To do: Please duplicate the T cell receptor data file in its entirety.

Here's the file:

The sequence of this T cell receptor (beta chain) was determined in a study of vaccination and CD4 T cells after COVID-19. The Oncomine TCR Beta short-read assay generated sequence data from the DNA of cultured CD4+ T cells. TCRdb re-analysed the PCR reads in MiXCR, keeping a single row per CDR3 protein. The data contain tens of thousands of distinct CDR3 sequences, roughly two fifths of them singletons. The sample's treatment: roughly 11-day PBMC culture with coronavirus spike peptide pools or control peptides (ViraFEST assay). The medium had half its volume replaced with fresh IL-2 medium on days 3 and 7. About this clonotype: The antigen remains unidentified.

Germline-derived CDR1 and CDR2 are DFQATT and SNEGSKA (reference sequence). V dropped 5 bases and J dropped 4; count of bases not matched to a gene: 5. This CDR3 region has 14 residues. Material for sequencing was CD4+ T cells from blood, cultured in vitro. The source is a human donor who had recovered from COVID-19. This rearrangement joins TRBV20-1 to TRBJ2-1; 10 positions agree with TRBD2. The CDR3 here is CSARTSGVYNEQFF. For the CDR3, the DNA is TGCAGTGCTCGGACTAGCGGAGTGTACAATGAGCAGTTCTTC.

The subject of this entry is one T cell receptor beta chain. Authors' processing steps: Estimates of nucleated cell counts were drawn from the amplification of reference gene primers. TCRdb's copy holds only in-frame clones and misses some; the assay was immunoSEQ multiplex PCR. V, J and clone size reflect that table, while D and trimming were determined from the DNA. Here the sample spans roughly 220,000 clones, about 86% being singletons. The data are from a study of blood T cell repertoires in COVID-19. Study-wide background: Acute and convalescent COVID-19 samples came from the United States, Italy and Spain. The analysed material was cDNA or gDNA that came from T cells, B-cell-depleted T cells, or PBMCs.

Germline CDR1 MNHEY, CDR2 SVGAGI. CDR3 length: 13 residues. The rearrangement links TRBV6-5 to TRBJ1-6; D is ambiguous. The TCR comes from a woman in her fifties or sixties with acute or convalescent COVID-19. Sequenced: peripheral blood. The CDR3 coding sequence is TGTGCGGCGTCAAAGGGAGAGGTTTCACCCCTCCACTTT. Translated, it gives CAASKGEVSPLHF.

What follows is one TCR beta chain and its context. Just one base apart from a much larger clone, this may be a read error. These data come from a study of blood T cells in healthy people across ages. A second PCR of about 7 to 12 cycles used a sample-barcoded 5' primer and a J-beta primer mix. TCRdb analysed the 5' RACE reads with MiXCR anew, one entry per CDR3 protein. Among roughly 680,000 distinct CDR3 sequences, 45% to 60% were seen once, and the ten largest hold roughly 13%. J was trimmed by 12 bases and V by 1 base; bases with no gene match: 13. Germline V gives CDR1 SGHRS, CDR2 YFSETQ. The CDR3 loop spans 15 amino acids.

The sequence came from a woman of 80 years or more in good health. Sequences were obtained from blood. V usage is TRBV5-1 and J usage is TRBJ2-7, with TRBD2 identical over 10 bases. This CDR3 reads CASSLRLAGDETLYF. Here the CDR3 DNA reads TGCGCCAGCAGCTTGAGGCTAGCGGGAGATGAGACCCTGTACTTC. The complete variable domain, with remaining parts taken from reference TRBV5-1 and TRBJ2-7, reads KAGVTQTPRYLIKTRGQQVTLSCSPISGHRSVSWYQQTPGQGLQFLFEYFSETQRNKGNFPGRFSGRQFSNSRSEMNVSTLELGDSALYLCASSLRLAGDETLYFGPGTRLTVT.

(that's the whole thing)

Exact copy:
The sequence of this T cell receptor (beta chain) was determined in a study of vaccination and CD4 T cells after COVID-19. The Oncomine TCR Beta short-read assay generated sequence data from the DNA of cultured CD4+ T cells. TCRdb re-analysed the PCR reads in MiXCR, keeping a single row per CDR3 protein. The data contain tens of thousands of distinct CDR3 sequences, roughly two fifths of them singletons. The sample's treatment: roughly 11-day PBMC culture with coronavirus spike peptide pools or control peptides (ViraFEST assay). The medium had half its volume replaced with fresh IL-2 medium on days 3 and 7. About this clonotype: The antigen remains unidentified.

Germline-derived CDR1 and CDR2 are DFQATT and SNEGSKA (reference sequence). V dropped 5 bases and J dropped 4; count of bases not matched to a gene: 5. This CDR3 region has 14 residues. Material for sequencing was CD4+ T cells from blood, cultured in vitro. The source is a human donor who had recovered from COVID-19. This rearrangement joins TRBV20-1 to TRBJ2-1; 10 positions agree with TRBD2. The CDR3 here is CSARTSGVYNEQFF. For the CDR3, the DNA is TGCAGTGCTCGGACTAGCGGAGTGTACAATGAGCAGTTCTTC.

The subject of this entry is one T cell receptor beta chain. Authors' processing steps: Estimates of nucleated cell counts were drawn from the amplification of reference gene primers. TCRdb's copy holds only in-frame clones and misses some; the assay was immunoSEQ multiplex PCR. V, J and clone size reflect that table, while D and trimming were determined from the DNA. Here the sample spans roughly 220,000 clones, about 86% being singletons. The data are from a study of blood T cell repertoires in COVID-19. Study-wide background: Acute and convalescent COVID-19 samples came from the United States, Italy and Spain. The analysed material was cDNA or gDNA that came from T cells, B-cell-depleted T cells, or PBMCs.

Germline CDR1 MNHEY, CDR2 SVGAGI. CDR3 length: 13 residues. The rearrangement links TRBV6-5 to TRBJ1-6; D is ambiguous. The TCR comes from a woman in her fifties or sixties with acute or convalescent COVID-19. Sequenced: peripheral blood. The CDR3 coding sequence is TGTGCGGCGTCAAAGGGAGAGGTTTCACCCCTCCACTTT. Translated, it gives CAASKGEVSPLHF.

What follows is one TCR beta chain and its context. Just one base apart from a much larger clone, this may be a read error. These data come from a study of blood T cells in healthy people across ages. A second PCR of about 7 to 12 cycles used a sample-barcoded 5' primer and a J-beta primer mix. TCRdb analysed the 5' RACE reads with MiXCR anew, one entry per CDR3 protein. Among roughly 680,000 distinct CDR3 sequences, 45% to 60% were seen once, and the ten largest hold roughly 13%. J was trimmed by 12 bases and V by 1 base; bases with no gene match: 13. Germline V gives CDR1 SGHRS, CDR2 YFSETQ. The CDR3 loop spans 15 amino acids.

The sequence came from a woman of 80 years or more in good health. Sequences were obtained from blood. V usage is TRBV5-1 and J usage is TRBJ2-7, with TRBD2 identical over 10 bases. This CDR3 reads CASSLRLAGDETLYF. Here the CDR3 DNA reads TGCGCCAGCAGCTTGAGGCTAGCGGGAGATGAGACCCTGTACTTC. The complete variable domain, with remaining parts taken from reference TRBV5-1 and TRBJ2-7, reads KAGVTQTPRYLIKTRGQQVTLSCSPISGHRSVSWYQQTPGQGLQFLFEYFSETQRNKGNFPGRFSGRQFSNSRSEMNVSTLELGDSALYLCASSLRLAGDETLYFGPGTRLTVT.